How Dave Stewart would have pitched to Barry Bonds in his playing days

How Dave Stewart would have pitched to Barry Bonds in his playing days

Dave Stewart faced the Giants 14 times over his 16-year big league career. He never had the chance of pitching against Barry Bonds, not even during Bonds' days with the Pittsburgh Pirates. 

But what if he had? The three-time World Series champion, and 1989 World Series MVP for his efforts dominating the Giants, is known for his iconic stare down from the mound. The former A's star pitcher, and Oakland native, was about as intimidating as they come. When he gives you that same stare down, truthfully, it's still as intimidating today.

No hitter ever has been more intimidating than Bonds when stepping to the plate, though. Stewart certainly would have welcomed a chance to battle with the Home Run King, and he knows it would have been a tall task. 

"Barry, from at-bat to at-bat is a guy that you had to make adjustments on," Stewart told me recently over Zoom. "You couldn’t pitch him the same way every at-bat. Maybe in the first at-bat I’d make him inside conscious, crowd him with fastballs in. Get him to open up a little bit or try to be quick on that inside pitch. And then ultimately get him out away with my offspeed pitch, the forkball, or with the fastball away. The next time up, maybe start him off with something offspeed, drop a breaking ball in first pitch. Then, fastballs away to get him out to then get him on a fastball inside.

"To me, it’s just varying in what you do from at-bat to at-bat, because he’s such a smart hitter."

Stewart never faced Bonds, but he still knew the secret to him. Sure, there are some obvious traits that made Bonds great. Make one mistake and he made you pay. Some coaches (see Showalter, Buck) would rather walk a run in and put Bonds on base than let him hit with the bases loaded. 

What made Bonds so great, as Stewart could see from afar, was that a pitcher could never get him out the same way two times in a row. Beat him with velocity once, you better not try it again. The same goes for if you were able to get him out with a plethora of offspeed pitches one at-bat. 

"What’s crazy about Barry, what made him such a great hitter, is most hitters have the same weakness all the time," Stewart said. "Barry was different from that. You pitch him one way one at-bat, you pitch him another the next at-bat, you pitch him another the last at-bat. You hope by the fourth at-bat, you’ve got enough weapons and you’ve done enough different things, that you keep him guessing.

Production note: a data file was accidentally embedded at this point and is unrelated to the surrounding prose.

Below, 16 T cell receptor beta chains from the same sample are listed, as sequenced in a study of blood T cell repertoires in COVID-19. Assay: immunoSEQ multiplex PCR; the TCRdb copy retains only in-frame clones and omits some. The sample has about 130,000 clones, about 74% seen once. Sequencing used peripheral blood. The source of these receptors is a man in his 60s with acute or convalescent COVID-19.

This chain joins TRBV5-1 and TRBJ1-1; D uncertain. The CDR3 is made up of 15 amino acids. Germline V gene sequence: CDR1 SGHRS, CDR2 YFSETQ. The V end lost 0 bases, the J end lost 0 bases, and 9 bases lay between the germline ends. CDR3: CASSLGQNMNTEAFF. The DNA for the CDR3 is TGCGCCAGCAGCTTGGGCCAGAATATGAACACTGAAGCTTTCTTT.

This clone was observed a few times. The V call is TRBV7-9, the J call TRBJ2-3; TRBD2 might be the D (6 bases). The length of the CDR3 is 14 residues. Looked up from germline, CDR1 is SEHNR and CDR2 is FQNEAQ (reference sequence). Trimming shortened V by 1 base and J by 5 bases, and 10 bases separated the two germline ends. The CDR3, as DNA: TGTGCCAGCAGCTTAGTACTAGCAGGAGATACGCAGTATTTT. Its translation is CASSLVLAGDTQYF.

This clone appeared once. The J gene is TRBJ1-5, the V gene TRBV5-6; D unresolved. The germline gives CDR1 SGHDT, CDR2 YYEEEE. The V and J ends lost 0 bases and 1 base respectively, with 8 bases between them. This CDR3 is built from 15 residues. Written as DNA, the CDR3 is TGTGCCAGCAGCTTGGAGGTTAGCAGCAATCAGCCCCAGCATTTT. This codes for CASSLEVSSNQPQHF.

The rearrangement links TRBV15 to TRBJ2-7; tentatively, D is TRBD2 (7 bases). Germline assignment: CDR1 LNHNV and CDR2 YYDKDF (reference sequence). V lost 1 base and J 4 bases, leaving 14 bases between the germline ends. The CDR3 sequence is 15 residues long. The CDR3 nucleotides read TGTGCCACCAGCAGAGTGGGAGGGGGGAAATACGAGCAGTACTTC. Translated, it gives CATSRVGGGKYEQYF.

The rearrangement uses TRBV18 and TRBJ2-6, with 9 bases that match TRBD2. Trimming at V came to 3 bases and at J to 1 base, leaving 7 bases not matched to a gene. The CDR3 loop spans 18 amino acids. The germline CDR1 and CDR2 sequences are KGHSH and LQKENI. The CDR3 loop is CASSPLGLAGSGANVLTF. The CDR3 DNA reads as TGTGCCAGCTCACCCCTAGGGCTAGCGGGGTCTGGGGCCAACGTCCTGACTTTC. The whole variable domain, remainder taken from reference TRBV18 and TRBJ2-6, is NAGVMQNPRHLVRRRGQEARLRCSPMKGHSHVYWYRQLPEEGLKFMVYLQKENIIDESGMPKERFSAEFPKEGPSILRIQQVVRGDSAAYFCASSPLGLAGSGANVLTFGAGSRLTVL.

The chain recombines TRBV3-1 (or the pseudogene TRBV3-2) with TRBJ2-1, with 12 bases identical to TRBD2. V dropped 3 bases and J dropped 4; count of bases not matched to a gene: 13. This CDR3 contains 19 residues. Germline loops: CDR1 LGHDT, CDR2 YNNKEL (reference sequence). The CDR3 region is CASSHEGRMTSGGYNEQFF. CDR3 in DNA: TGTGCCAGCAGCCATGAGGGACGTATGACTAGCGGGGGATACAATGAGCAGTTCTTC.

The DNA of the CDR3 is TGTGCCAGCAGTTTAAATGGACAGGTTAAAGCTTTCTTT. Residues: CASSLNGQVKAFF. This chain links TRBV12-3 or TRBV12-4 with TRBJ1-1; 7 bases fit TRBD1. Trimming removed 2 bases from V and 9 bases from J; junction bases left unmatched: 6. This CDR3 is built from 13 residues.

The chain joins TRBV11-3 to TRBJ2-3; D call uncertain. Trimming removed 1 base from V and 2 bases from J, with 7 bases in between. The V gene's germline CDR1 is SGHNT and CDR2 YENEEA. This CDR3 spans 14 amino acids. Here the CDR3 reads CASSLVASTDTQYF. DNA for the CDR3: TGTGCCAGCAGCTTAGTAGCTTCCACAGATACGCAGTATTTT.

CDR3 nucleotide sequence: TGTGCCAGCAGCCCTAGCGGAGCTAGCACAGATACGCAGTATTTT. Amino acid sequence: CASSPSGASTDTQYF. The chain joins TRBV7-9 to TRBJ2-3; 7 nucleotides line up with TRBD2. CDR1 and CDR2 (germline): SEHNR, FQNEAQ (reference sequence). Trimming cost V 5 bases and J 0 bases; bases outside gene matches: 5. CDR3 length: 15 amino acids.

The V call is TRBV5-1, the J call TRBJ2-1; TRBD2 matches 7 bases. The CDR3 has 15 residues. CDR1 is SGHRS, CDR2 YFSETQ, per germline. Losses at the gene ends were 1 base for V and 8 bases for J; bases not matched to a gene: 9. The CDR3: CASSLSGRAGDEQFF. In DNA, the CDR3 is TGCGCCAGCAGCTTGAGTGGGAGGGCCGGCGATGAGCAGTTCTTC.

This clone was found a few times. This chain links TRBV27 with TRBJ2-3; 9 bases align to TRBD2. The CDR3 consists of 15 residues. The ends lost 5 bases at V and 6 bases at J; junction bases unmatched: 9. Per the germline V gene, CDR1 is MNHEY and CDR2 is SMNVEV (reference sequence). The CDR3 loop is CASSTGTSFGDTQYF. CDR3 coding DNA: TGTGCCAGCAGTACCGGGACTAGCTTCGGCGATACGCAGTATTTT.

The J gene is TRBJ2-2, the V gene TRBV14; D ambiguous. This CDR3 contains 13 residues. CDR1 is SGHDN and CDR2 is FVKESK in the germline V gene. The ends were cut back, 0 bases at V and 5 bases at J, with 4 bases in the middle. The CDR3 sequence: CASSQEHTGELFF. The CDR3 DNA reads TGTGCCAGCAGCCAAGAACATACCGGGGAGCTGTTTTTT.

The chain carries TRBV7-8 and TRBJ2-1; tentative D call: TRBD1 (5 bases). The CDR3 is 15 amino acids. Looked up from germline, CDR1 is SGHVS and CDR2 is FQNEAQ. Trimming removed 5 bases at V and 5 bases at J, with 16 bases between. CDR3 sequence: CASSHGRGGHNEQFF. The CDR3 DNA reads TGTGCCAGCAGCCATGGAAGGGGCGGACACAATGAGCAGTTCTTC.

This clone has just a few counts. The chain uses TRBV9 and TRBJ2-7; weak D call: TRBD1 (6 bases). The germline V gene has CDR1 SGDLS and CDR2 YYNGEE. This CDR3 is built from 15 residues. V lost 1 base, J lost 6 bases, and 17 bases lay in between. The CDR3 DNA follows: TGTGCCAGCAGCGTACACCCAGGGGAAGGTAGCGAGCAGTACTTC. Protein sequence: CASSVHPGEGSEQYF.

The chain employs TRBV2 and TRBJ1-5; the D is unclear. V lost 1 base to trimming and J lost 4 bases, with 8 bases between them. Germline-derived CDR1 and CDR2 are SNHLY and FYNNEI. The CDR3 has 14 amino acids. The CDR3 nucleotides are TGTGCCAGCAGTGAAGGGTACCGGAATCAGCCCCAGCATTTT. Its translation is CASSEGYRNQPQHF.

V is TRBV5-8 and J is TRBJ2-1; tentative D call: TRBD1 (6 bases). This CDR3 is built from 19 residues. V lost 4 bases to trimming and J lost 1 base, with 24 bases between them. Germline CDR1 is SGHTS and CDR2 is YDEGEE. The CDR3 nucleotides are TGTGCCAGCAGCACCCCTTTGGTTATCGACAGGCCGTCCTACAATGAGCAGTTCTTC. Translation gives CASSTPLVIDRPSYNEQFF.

"The key to getting Barry out is not pitching him the same way for every at-bat, doing something different each at-bat."

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Bonds hit his first home run against the A's in what is now Oracle Park on July 13, 2000. It came off lefty Mark Mulder, a solo shot to center field in the fourth inning of a 4-2 win over Oakland. His last long ball in San Francisco against his Bay Area rival was on June 24, 2006, when he hit a two-run blast off Dan Haren in his second-to-last MLB season. If the NL adopted the DH back then, there's a good chance Bonds could have kept launching balls over the wall for years to come. 

The all-time home run leader was 43 years old when he played his last game. He still was jogging out to left field, nine years after his last Gold Glove award. The NL hadn't yet added the DH, a rule that still feels like a one-year experiment this season. Bonds served as the Giants' DH 39 times over his career, six times in his last season.

If the rule had been put in place during Bonds' playing days, Stewart believes he could have played well into his mid or late 40s.

"Barry could have played, no doubt," Stewart said. "Reggie Jackson played well into his 40s. And was a great DH, by the way. So Barry, I’m sure could have played into his 40s just as easily and still have done a great job as a designated hitter.

"There’s no doubt in my mind about that."

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Don't get it wrong, though. Stewart, who pitched 13 seasons for AL teams, is not a fan of the DH joining that other league.

"I mean, I’m a traditionalist," Stewart said. "I like that the two leagues are separated by one league having the DH and one league having the pitcher hit. I’m a fan of the DH in the American League, because that’s where it started.

"I am not a fan of it in the National League, because now the two leagues, there’s no real separation."

There will be a Giants DH on Friday when they welcome the A's to San Francisco for a three-game series. There won't be a Barry Bonds, though, or a Dave Stewart. Instead, we'll have to settle for Mr. Great Story, aka Mike Yastrzemski, against ace Frankie Montas and rookie phenom Jesús Luzardo.

In any rivalry, however, it's fun to play the hypothetical game. Stewart knows just how he would have battled Bonds in this battle of intimidation, and he knows just how great the challenge would have been.